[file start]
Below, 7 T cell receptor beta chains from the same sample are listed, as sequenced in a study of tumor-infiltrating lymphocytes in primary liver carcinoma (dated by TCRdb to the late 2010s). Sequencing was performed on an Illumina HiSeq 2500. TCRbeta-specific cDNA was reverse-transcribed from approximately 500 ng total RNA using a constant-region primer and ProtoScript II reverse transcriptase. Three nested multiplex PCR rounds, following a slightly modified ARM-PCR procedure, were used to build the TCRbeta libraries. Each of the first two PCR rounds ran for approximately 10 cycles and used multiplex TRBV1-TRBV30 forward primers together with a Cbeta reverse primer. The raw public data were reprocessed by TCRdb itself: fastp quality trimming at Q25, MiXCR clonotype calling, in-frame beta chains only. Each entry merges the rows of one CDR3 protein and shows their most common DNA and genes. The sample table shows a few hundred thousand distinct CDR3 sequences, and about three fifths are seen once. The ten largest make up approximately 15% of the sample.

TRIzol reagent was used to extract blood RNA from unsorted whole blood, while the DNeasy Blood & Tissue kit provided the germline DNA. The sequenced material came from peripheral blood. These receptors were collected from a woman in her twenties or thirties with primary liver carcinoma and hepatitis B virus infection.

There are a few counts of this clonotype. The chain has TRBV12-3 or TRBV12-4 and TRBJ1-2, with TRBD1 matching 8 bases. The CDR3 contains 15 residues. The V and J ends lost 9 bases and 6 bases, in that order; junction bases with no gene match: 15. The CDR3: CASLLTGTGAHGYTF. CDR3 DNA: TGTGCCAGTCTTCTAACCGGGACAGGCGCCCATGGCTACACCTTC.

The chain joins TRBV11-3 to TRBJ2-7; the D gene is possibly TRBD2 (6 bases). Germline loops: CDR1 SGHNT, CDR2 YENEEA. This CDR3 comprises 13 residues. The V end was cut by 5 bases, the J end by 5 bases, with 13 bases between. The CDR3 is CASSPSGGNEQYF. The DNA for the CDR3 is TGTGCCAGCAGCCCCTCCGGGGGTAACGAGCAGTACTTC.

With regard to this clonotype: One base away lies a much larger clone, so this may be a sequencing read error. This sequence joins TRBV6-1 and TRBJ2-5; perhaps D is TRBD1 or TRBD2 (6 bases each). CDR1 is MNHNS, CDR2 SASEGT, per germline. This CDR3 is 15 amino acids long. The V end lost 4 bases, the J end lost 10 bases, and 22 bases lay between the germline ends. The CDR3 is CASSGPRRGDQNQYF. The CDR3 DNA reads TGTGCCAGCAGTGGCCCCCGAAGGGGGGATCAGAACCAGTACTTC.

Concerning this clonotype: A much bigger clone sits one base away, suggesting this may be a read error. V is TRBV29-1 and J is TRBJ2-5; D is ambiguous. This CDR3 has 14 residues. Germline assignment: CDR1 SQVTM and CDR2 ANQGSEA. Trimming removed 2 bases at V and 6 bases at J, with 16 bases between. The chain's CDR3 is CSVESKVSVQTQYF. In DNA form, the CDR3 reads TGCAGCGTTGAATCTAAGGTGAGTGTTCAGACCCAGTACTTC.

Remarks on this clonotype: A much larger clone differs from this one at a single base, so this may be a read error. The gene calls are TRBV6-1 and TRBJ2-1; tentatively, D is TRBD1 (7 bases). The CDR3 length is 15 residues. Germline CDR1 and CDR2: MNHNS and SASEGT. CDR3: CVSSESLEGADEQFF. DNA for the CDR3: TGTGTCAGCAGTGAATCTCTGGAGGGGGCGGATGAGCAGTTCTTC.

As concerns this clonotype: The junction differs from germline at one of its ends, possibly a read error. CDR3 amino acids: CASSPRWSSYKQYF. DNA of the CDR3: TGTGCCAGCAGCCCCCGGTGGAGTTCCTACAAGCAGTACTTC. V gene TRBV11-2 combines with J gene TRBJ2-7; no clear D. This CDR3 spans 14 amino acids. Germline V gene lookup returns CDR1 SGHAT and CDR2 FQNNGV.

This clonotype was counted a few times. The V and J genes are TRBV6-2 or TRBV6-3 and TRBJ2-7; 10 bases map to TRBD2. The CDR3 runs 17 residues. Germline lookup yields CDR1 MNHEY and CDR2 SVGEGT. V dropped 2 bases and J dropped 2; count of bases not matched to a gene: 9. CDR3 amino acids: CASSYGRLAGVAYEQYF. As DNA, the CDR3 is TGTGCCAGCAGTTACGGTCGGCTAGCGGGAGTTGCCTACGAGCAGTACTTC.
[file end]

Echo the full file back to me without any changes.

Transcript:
Below, 7 T cell receptor beta chains from the same sample are listed, as sequenced in a study of tumor-infiltrating lymphocytes in primary liver carcinoma (dated by TCRdb to the late 2010s). Sequencing was performed on an Illumina HiSeq 2500. TCRbeta-specific cDNA was reverse-transcribed from approximately 500 ng total RNA using a constant-region primer and ProtoScript II reverse transcriptase. Three nested multiplex PCR rounds, following a slightly modified ARM-PCR procedure, were used to build the TCRbeta libraries. Each of the first two PCR rounds ran for approximately 10 cycles and used multiplex TRBV1-TRBV30 forward primers together with a Cbeta reverse primer. The raw public data were reprocessed by TCRdb itself: fastp quality trimming at Q25, MiXCR clonotype calling, in-frame beta chains only. Each entry merges the rows of one CDR3 protein and shows their most common DNA and genes. The sample table shows a few hundred thousand distinct CDR3 sequences, and about three fifths are seen once. The ten largest make up approximately 15% of the sample.

TRIzol reagent was used to extract blood RNA from unsorted whole blood, while the DNeasy Blood & Tissue kit provided the germline DNA. The sequenced material came from peripheral blood. These receptors were collected from a woman in her twenties or thirties with primary liver carcinoma and hepatitis B virus infection.

There are a few counts of this clonotype. The chain has TRBV12-3 or TRBV12-4 and TRBJ1-2, with TRBD1 matching 8 bases. The CDR3 contains 15 residues. The V and J ends lost 9 bases and 6 bases, in that order; junction bases with no gene match: 15. The CDR3: CASLLTGTGAHGYTF. CDR3 DNA: TGTGCCAGTCTTCTAACCGGGACAGGCGCCCATGGCTACACCTTC.

The chain joins TRBV11-3 to TRBJ2-7; the D gene is possibly TRBD2 (6 bases). Germline loops: CDR1 SGHNT, CDR2 YENEEA. This CDR3 comprises 13 residues. The V end was cut by 5 bases, the J end by 5 bases, with 13 bases between. The CDR3 is CASSPSGGNEQYF. The DNA for the CDR3 is TGTGCCAGCAGCCCCTCCGGGGGTAACGAGCAGTACTTC.

With regard to this clonotype: One base away lies a much larger clone, so this may be a sequencing read error. This sequence joins TRBV6-1 and TRBJ2-5; perhaps D is TRBD1 or TRBD2 (6 bases each). CDR1 is MNHNS, CDR2 SASEGT, per germline. This CDR3 is 15 amino acids long. The V end lost 4 bases, the J end lost 10 bases, and 22 bases lay between the germline ends. The CDR3 is CASSGPRRGDQNQYF. The CDR3 DNA reads TGTGCCAGCAGTGGCCCCCGAAGGGGGGATCAGAACCAGTACTTC.

Concerning this clonotype: A much bigger clone sits one base away, suggesting this may be a read error. V is TRBV29-1 and J is TRBJ2-5; D is ambiguous. This CDR3 has 14 residues. Germline assignment: CDR1 SQVTM and CDR2 ANQGSEA. Trimming removed 2 bases at V and 6 bases at J, with 16 bases between. The chain's CDR3 is CSVESKVSVQTQYF. In DNA form, the CDR3 reads TGCAGCGTTGAATCTAAGGTGAGTGTTCAGACCCAGTACTTC.

Remarks on this clonotype: A much larger clone differs from this one at a single base, so this may be a read error. The gene calls are TRBV6-1 and TRBJ2-1; tentatively, D is TRBD1 (7 bases). The CDR3 length is 15 residues. Germline CDR1 and CDR2: MNHNS and SASEGT. CDR3: CVSSESLEGADEQFF. DNA for the CDR3: TGTGTCAGCAGTGAATCTCTGGAGGGGGCGGATGAGCAGTTCTTC.

As concerns this clonotype: The junction differs from germline at one of its ends, possibly a read error. CDR3 amino acids: CASSPRWSSYKQYF. DNA of the CDR3: TGTGCCAGCAGCCCCCGGTGGAGTTCCTACAAGCAGTACTTC. V gene TRBV11-2 combines with J gene TRBJ2-7; no clear D. This CDR3 spans 14 amino acids. Germline V gene lookup returns CDR1 SGHAT and CDR2 FQNNGV.

This clonotype was counted a few times. The V and J genes are TRBV6-2 or TRBV6-3 and TRBJ2-7; 10 bases map to TRBD2. The CDR3 runs 17 residues. Germline lookup yields CDR1 MNHEY and CDR2 SVGEGT. V dropped 2 bases and J dropped 2; count of bases not matched to a gene: 9. CDR3 amino acids: CASSYGRLAGVAYEQYF. As DNA, the CDR3 is TGTGCCAGCAGTTACGGTCGGCTAGCGGGAGTTGCCTACGAGCAGTACTTC.